Chinese Bitcoin (BTC) Criminals Who Used Apple Gift Cards to Launder Crypto Indicted by U.S.

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Mon, 03/02/2020 - 19:02
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Alex Dovbnya
The U.S. charges two Chinese nationals who were linked to North Korea's Lazarus Group with laundering crypto via Apple gift cards  
Chinese Bitcoin (BTC) Criminals Who Used Apple Gift Cards to Launder Crypto Indicted by U.S.
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Two Chinese cryptocurrency criminals, Li Jiadong and Tian Yinyin, were charged by the Office of Foreign Assets Control (OFAC). Their indictment marks the strongest attempt of the Trump administration to curb cryptocurrency crime in North Korea. 

“The United States will continue to protect the global financial system by holding accountable those who help North Korea engage in cyber-crime,” said Secretary Steven Mnuchin.

Related Here’s How Much Bitcoin North Korea Amassed After Hacking Asian Cryptocurrency Exchanges
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Here’s How Much Bitcoin North Korea Amassed After Hacking Asian Cryptocurrency Exchanges

Laundering crypto with Apple gift cards    

Jiadong and Yinyin were trained to attack financial institutions as part of North Korea's Lazarus Group. The two alone were able to steal more than $100 mln by hacking two cryptocurrency exchanges.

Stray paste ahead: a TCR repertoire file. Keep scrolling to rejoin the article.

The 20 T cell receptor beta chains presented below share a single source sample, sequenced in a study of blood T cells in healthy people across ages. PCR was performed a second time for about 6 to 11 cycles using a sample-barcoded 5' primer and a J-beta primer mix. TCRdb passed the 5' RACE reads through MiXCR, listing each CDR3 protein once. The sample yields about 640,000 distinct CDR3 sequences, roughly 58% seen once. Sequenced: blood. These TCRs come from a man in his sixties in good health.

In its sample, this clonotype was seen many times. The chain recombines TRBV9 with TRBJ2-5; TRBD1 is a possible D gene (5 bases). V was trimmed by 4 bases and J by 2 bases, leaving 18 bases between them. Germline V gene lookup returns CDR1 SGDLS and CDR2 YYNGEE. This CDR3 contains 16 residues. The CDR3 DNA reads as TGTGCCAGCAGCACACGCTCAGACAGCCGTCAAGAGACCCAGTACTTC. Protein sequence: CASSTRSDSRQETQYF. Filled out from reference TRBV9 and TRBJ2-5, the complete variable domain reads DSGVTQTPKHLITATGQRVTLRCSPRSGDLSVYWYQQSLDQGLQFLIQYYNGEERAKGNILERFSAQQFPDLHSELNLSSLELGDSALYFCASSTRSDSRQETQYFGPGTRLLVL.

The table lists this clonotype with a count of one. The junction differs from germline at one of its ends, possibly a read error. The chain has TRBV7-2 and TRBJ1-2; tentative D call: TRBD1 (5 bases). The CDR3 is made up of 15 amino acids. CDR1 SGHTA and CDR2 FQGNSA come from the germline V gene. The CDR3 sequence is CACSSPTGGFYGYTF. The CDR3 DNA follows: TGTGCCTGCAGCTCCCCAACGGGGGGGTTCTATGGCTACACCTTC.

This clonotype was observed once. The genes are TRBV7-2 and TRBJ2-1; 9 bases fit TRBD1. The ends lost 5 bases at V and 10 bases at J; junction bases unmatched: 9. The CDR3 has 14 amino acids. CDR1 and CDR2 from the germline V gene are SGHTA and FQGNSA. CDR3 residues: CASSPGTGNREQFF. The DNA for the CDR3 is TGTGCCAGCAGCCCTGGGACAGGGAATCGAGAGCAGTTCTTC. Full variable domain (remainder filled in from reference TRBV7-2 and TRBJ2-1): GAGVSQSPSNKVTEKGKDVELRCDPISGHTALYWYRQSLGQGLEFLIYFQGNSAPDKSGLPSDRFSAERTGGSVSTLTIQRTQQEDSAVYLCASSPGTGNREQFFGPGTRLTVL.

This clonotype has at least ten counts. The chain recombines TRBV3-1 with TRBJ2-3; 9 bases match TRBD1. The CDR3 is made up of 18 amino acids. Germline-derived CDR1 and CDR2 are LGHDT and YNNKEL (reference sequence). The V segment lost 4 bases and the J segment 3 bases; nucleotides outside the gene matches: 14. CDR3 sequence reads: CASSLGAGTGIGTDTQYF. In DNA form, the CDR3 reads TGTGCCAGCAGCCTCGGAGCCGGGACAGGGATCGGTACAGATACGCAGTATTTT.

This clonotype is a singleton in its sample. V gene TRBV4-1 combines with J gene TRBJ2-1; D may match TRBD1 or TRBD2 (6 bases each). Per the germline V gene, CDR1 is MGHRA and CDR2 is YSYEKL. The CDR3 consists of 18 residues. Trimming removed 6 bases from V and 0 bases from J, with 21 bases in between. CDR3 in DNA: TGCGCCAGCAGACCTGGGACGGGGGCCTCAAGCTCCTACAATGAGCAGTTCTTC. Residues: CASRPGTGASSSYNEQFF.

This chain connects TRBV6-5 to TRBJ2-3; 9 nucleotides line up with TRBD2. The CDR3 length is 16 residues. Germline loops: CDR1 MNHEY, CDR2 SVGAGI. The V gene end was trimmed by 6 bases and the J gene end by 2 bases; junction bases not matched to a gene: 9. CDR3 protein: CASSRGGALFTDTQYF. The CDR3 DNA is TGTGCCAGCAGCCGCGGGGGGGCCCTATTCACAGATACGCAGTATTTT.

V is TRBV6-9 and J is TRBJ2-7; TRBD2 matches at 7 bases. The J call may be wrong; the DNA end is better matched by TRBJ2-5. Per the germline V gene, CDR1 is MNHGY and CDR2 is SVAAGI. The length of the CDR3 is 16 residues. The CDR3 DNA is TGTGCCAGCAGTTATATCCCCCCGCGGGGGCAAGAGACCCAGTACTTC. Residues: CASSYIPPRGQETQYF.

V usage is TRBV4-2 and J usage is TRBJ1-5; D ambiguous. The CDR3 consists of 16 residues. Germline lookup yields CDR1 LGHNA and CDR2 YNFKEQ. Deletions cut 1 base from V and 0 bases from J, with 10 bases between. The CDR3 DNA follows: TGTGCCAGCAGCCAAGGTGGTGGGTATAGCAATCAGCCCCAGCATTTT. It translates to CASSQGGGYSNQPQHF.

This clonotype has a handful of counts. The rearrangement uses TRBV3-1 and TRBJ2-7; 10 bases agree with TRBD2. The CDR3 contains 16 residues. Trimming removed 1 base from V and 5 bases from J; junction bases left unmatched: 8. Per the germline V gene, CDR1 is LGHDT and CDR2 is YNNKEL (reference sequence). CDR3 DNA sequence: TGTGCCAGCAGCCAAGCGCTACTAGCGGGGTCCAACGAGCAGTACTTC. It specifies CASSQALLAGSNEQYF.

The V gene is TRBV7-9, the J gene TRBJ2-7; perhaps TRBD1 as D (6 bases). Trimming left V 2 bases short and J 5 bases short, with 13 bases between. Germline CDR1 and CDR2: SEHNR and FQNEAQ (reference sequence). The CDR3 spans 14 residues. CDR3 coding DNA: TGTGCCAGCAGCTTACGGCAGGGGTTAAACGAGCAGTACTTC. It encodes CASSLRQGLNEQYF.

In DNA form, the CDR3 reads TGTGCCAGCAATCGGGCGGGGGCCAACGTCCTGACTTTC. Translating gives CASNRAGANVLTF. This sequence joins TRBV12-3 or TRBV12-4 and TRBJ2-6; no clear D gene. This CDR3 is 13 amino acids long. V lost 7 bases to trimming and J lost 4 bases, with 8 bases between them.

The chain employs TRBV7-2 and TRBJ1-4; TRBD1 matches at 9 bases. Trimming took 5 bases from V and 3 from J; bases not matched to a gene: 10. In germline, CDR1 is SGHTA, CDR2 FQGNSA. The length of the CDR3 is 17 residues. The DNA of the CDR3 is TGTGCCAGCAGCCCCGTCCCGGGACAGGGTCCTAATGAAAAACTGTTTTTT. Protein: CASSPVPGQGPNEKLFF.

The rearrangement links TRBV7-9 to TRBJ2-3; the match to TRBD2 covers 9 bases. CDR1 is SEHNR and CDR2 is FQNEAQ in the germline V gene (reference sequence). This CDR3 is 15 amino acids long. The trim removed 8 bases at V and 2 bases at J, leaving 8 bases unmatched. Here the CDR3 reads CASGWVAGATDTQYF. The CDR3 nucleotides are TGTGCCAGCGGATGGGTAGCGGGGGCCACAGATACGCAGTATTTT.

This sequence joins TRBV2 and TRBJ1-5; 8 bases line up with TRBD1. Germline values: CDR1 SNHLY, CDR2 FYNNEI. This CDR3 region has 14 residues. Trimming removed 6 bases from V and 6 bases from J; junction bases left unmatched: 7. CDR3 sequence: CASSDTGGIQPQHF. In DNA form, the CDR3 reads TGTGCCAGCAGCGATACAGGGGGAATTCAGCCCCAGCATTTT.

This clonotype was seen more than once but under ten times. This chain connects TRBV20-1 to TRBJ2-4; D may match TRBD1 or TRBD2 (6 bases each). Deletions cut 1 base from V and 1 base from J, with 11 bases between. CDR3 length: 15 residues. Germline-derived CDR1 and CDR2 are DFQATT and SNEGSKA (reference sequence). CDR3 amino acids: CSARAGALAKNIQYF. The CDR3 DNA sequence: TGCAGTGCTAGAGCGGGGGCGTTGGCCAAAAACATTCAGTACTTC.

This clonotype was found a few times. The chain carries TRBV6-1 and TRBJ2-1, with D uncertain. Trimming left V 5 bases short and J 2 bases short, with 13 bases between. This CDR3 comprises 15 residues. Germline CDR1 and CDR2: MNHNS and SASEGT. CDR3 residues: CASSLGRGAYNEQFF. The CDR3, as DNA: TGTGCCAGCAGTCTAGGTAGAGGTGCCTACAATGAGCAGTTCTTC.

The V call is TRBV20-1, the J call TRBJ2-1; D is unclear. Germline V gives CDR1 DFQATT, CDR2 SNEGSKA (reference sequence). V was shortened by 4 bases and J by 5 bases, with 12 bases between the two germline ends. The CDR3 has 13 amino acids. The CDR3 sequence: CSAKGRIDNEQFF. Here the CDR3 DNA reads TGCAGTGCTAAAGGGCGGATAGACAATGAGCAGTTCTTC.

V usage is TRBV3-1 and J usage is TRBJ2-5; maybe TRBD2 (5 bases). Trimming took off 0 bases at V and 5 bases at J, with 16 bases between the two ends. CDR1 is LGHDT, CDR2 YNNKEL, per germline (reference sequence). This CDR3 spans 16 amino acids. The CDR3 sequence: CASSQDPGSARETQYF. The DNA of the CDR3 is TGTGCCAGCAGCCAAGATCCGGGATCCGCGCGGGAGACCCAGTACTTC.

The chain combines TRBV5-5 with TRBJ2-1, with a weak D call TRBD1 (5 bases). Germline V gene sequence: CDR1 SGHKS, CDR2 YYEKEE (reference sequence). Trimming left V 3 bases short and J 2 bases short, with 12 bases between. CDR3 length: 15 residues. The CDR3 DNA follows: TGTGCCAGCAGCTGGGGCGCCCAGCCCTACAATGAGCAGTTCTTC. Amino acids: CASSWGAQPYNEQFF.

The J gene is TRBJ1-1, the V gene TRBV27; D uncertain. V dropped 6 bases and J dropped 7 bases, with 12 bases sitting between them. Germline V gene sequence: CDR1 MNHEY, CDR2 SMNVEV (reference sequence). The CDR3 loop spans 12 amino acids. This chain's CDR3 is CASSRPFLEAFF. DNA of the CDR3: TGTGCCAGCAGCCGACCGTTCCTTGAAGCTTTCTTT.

In total, Lazarus Group was able to steal $250 mln in 2018 by trickling one of the exchange's employees into downloading DPRK-attributed malware.  

Notably, Tian used Apple iTunes gift cards to transfer some of their ill-gotten coins.

Related From Denuclearization to Decentralization: International Blockchain Conference in North Korea Scheduled For October
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From Denuclearization to Decentralization: International Blockchain Conference in North Korea Scheduled For October

North Korea's secret power 

According to a report issued by the U.S. Department of Treasury, crypto heists remains the main revenue source for the regime.     

As reported by U.Today, North Korean hackers target plenty of regions with Southeast Asia being its main target.

Despite the U.S. and countries publicly condemning its actions, the Hermit Kingdom continues to deny its involvement in the hacks and accuses the West of trying to tarnish its reputation. 

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About the author

Alex Dovbnya (aka AlexMorris) is a cryptocurrency expert, trader and journalist with extensive experience of covering everything related to the burgeoning industry — from price analysis to Blockchain disruption. Alex authored more than 1,000 stories for U.Today, CryptoComes and other fintech media outlets. He’s particularly interested in regulatory trends around the globe that are shaping the future of digital assets, can be contacted at alex.dovbnya@u.today.